The Gospel tells us that the love we are searching for is already here.  When we place all our hope and love in someone who is just as flawed as we are, the status of that savior-figure will, at best, only remain as “surrogate.”  But when we place our identity in the One who came restore everything that is broken in this world, we realize that the work is already done.  We no longer search for the Last, but believe in the First who chose to love us before our search even began.

We love because he first loved us.
– 1 John 4:19 (ESV)

November 11, 2011

Disorder #2: Obsessive Compulsive Disorder (OCD)

Disclaimer: refer to previous post here

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Cellphone in the right-front pocket.  Keys in the left-front, with lanyard hanging outwards.  Wallet in the right-rear pocket.  Miscellaneous item in the left-rear pocket (e.g. pack of gum, piece of scrap paper I wrote a memo on, tissue, etc.).  The only exception: when I’m wearing a blazer or suit, wallet goes inside the inner-left jacket pocket (makes my butt look less lop-sided).  That’s the way it’s always been, at least since sophomore year in high school, when I had a cellphone or set of keys to carry around.  If they’re ever not in that order, something feels “off” and I won’t be able to go anywhere unless it’s fixed.  If any one of them is missing, I feel naked.  Before I leave to go out, I do the “Four Pat Method”: pat on right-front pocket, pat on left-front, pat on right butt cheek, pat on left butt cheek, in that order…*pat* *pat* *pat* *pat*… check, check, check, and check, ready to go.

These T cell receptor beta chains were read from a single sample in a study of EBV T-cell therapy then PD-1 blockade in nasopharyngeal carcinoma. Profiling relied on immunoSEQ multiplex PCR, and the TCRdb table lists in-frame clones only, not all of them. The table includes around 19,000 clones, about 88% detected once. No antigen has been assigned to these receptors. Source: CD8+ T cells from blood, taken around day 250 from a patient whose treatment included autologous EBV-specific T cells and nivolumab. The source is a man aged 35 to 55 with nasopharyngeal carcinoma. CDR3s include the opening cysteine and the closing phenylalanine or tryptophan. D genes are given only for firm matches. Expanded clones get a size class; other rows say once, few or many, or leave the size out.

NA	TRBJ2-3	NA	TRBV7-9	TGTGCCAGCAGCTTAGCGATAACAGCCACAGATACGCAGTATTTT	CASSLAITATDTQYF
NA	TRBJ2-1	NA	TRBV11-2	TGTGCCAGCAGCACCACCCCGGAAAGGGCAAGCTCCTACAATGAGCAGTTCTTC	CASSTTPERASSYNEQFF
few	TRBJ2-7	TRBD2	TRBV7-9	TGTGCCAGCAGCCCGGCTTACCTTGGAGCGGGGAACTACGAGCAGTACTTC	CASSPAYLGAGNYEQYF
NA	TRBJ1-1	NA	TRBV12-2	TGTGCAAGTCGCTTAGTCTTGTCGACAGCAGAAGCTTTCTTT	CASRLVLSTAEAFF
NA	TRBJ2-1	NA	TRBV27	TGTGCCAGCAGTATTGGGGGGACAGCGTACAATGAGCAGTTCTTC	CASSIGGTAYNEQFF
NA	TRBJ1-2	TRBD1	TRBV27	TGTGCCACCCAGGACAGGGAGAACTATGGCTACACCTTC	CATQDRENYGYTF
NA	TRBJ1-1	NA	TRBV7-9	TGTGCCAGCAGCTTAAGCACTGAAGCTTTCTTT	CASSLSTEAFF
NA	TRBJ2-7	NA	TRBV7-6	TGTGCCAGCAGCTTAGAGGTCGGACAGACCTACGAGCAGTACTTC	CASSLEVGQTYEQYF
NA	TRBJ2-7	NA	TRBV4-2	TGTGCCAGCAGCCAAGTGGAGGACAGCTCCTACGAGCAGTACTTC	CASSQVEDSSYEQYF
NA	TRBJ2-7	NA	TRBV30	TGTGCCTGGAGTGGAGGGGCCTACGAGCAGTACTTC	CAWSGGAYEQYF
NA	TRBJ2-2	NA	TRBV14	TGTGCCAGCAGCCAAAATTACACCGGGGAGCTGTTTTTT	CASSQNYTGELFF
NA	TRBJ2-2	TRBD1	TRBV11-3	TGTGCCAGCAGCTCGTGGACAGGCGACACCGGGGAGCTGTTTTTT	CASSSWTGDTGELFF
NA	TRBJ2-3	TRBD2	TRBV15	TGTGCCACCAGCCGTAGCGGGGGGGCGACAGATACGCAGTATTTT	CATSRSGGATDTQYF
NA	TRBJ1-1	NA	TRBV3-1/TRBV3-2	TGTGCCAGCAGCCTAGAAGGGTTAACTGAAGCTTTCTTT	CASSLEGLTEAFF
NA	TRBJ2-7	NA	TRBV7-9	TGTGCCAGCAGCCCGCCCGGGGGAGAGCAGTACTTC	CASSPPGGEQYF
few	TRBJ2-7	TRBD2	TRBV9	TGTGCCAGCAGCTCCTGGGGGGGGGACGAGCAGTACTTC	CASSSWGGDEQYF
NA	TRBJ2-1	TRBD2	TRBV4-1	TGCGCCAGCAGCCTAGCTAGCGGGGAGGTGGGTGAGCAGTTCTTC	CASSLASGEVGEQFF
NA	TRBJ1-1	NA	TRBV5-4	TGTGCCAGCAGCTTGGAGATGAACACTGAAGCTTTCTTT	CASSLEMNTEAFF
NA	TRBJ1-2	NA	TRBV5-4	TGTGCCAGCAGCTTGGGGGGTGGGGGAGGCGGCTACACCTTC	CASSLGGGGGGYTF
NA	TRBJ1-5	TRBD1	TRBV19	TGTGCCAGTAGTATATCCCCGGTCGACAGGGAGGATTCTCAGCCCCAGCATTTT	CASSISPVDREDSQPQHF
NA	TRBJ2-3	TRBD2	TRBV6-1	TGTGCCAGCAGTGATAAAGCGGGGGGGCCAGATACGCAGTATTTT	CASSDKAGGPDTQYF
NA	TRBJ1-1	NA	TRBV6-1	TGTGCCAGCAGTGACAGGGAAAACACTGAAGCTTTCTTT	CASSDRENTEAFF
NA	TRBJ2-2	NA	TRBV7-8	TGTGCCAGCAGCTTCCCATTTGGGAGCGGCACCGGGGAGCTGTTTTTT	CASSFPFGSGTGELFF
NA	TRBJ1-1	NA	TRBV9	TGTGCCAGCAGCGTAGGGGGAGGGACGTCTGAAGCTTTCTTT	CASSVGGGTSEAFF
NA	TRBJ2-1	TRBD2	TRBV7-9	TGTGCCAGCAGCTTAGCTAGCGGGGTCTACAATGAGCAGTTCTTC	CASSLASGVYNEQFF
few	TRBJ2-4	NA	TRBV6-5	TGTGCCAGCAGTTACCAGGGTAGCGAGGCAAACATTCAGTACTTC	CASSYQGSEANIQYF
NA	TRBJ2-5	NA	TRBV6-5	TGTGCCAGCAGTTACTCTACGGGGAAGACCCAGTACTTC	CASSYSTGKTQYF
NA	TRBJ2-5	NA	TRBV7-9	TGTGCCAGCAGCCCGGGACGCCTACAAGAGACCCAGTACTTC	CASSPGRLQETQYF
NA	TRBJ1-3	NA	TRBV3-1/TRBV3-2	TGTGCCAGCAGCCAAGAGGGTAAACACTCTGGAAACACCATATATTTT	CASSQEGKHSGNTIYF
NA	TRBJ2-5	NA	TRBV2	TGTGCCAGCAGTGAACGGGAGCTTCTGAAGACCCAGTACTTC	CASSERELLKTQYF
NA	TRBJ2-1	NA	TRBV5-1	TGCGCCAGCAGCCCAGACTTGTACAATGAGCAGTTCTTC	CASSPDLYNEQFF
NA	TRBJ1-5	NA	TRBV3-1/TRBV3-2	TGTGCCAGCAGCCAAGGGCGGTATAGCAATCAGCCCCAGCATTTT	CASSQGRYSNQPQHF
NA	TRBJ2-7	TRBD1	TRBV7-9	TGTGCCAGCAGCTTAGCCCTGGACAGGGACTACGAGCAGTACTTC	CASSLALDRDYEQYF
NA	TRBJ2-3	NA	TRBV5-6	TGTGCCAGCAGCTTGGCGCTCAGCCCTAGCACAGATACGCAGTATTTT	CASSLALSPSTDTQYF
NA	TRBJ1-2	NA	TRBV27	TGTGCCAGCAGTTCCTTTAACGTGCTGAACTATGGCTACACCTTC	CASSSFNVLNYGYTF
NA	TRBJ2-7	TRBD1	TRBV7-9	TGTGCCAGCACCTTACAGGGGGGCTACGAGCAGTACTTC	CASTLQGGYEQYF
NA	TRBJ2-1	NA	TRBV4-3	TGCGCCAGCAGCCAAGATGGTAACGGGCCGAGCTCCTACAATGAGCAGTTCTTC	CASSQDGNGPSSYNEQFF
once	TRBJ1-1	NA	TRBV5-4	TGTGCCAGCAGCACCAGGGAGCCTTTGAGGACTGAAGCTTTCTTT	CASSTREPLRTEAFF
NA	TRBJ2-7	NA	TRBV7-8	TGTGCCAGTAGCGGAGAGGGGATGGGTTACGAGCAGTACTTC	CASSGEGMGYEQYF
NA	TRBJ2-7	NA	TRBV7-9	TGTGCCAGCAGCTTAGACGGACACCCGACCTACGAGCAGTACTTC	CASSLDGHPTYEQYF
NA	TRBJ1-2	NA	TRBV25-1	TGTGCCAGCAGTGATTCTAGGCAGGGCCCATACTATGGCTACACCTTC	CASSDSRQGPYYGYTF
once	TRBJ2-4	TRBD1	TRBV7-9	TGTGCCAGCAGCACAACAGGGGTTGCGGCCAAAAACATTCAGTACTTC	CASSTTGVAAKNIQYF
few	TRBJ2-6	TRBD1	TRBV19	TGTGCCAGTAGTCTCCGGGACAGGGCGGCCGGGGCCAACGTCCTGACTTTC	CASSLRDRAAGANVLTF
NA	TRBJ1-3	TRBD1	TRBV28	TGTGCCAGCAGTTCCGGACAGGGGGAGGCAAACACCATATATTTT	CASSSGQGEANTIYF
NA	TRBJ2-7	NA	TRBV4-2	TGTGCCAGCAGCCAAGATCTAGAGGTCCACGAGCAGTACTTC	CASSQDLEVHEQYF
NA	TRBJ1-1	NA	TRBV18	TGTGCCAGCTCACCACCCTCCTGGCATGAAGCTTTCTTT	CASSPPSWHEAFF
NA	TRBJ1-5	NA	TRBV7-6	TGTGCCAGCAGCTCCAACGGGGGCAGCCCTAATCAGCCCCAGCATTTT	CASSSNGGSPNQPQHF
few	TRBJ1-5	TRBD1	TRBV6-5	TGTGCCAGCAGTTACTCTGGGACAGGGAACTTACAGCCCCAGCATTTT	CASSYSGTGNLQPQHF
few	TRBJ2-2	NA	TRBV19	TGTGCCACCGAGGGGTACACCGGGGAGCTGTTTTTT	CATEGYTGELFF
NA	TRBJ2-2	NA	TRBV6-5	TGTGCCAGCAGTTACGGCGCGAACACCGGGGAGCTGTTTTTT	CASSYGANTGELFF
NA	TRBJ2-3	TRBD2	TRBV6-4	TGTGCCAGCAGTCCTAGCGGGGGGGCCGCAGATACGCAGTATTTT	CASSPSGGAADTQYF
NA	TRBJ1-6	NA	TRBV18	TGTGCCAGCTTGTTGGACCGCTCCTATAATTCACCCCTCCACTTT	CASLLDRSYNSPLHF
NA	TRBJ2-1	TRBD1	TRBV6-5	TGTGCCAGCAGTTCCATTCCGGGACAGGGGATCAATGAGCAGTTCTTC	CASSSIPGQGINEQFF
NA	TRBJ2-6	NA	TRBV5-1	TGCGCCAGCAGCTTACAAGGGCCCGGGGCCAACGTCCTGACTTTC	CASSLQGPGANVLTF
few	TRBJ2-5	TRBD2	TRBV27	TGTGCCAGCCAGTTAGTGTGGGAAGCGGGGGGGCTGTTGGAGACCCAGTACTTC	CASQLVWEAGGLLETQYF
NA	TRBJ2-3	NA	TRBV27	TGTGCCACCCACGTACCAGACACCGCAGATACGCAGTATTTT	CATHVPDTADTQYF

All my books on my bookshelf are organized by either last name of the author, genre of the book, and/or the semester I used them for here in seminary (I didn’t own many books before coming to Gordon besides all seven Harry Potter’s).

All items on my desk are placed in a manner so that all straight edges are parallel or perpendicular to one another, in proximity for level of productivity with my chair as the focal point.

All my cash bills in my wallet (not many) are ordered from least to greatest, facing the same way in the same direction.  I don’t like having my presidents’ faces kissing one another.